cautious and not risk a second bite. If the snake arrives in the
emergency department or office, treat it with respect. Snakes that
appear to be dead have been known to bite, and decapitated snake
heads can bite reflexively for up to 1 hour.
In the past, the use of ice to cool the bitten area was advocated.
However, cryotherapy should never be used in snakebite
because frostbite is easily produced in a limb with circulation
already impaired by the action of the venom. Cooling does not slow
the action of the venom. Recently, the use of electric shock therapy
has received a great deal of publicity in the lay press. The use
of high-voltage, low-current shocks in experimental studies has
failed to demonstrate any beneficial effects and should not be used.20
Following arrival in the emergency department the key steps to
management of snakebite include: (1) establish a baseline of physical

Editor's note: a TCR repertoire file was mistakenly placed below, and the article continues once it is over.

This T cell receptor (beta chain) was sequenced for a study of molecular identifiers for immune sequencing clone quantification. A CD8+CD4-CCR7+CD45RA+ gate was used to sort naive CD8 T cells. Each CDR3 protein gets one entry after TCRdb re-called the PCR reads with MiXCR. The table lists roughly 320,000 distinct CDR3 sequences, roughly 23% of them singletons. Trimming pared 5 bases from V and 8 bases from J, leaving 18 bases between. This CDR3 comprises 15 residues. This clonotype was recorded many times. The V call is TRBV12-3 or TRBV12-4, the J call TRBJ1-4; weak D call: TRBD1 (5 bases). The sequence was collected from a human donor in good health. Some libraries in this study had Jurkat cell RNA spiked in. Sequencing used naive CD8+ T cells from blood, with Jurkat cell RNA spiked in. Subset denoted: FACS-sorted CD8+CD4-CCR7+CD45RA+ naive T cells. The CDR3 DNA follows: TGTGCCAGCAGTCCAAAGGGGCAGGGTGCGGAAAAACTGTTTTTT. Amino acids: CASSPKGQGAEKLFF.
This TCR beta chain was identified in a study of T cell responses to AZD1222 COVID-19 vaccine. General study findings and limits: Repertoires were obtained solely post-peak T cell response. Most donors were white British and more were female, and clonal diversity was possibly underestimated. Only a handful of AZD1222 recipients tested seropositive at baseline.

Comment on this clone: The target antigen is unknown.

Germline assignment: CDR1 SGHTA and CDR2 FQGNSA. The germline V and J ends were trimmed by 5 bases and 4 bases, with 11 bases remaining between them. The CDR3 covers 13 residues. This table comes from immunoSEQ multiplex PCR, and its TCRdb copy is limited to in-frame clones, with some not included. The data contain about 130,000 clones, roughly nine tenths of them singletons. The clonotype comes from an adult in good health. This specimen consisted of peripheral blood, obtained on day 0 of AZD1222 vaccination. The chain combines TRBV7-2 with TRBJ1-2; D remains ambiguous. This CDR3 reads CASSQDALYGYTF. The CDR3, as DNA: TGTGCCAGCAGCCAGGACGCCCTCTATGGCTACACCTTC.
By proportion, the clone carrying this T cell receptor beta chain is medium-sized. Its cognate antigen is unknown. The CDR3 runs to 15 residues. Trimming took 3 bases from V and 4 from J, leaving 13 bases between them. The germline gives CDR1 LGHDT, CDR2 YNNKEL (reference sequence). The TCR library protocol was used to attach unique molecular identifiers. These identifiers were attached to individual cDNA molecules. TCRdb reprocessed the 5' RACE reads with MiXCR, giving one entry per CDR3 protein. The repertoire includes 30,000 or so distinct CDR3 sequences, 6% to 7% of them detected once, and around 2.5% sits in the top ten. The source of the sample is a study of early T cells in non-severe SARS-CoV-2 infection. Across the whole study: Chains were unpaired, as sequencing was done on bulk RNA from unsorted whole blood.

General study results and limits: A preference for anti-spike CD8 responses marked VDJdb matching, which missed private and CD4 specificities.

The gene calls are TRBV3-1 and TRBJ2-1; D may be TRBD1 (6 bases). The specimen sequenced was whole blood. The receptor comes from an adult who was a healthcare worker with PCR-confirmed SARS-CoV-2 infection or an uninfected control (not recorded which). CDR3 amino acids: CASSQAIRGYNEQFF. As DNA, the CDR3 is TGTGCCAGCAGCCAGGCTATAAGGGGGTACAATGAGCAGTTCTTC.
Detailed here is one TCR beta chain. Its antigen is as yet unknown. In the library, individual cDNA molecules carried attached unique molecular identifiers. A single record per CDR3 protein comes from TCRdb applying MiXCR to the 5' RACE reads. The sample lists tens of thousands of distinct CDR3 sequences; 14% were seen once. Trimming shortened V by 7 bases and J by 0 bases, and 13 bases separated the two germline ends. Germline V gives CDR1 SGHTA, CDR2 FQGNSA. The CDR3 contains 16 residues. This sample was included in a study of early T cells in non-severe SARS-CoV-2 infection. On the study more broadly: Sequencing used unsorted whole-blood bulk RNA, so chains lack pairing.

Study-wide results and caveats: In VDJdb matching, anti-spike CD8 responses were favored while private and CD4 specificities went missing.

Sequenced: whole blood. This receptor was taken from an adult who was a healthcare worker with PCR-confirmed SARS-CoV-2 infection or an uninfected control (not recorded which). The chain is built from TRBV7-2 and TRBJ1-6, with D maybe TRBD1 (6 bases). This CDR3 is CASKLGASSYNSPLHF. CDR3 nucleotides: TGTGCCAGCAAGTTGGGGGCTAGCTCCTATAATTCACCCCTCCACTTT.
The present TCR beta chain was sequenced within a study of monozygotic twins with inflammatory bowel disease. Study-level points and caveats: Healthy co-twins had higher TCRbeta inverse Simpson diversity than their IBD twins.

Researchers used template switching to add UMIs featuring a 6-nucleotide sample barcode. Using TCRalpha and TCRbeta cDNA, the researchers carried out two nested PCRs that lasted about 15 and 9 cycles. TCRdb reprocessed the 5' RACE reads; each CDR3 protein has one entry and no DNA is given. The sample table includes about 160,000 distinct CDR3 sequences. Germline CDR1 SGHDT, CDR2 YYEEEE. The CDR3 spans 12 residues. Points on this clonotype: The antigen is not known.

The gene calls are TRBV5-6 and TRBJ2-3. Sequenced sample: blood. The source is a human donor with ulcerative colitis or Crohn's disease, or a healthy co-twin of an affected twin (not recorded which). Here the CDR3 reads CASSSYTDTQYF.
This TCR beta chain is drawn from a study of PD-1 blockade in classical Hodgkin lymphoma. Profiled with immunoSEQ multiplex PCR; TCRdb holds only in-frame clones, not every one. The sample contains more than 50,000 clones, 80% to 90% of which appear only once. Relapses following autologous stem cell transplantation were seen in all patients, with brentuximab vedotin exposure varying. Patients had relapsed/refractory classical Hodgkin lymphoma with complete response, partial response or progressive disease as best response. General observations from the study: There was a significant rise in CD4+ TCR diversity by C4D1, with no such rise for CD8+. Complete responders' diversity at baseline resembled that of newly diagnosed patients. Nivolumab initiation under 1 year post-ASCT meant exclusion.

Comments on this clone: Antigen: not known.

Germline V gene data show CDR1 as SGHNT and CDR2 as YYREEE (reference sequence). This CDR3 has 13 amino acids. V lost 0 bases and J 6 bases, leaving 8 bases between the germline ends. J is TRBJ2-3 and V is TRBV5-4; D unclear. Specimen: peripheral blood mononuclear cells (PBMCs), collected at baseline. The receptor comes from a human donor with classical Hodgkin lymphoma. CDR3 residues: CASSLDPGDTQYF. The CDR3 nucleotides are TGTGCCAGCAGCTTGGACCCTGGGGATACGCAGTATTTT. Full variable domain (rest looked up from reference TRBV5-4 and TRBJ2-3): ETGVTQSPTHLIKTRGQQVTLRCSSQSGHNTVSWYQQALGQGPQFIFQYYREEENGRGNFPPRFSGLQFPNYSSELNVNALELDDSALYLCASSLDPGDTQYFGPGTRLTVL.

findings and physiologic parameters; (2) grade the level of envenomation
(see Table 122-1); (3) administer antivenin
if indicated; and (4) provide other supportive and therapeutic measures.
Table 122-1. Crotalidae
(Pit Viper) Envenomation Grading System (AAPCC) ||Download (.pdf)
Table 122-1. Crotalidae
(Pit Viper) Envenomation Grading System (AAPCC)
|Grade of Envenomation||Local Findings||Systemic Findings||Laboratory Abnormalities|
|None||Little or no pain; no swelling after 4 hours||None||None|
|Mild||Pain, tenderness, and swelling within 10 cm of the bite;
possible slight bluish discoloration around the bite||None||None|
|Moderate||Same as in mild envenomation, with progressive swelling; may
have bluish discoloration of entire limb||Nausea, vomiting, weakness, perioral and scalp paresthesias,
and fasciculation||Thrombocytopenia, hypofibrinogenemia, and hemoconcentration|
|Severe||Rapidly progressing pain and swelling; development of vesicles/bullae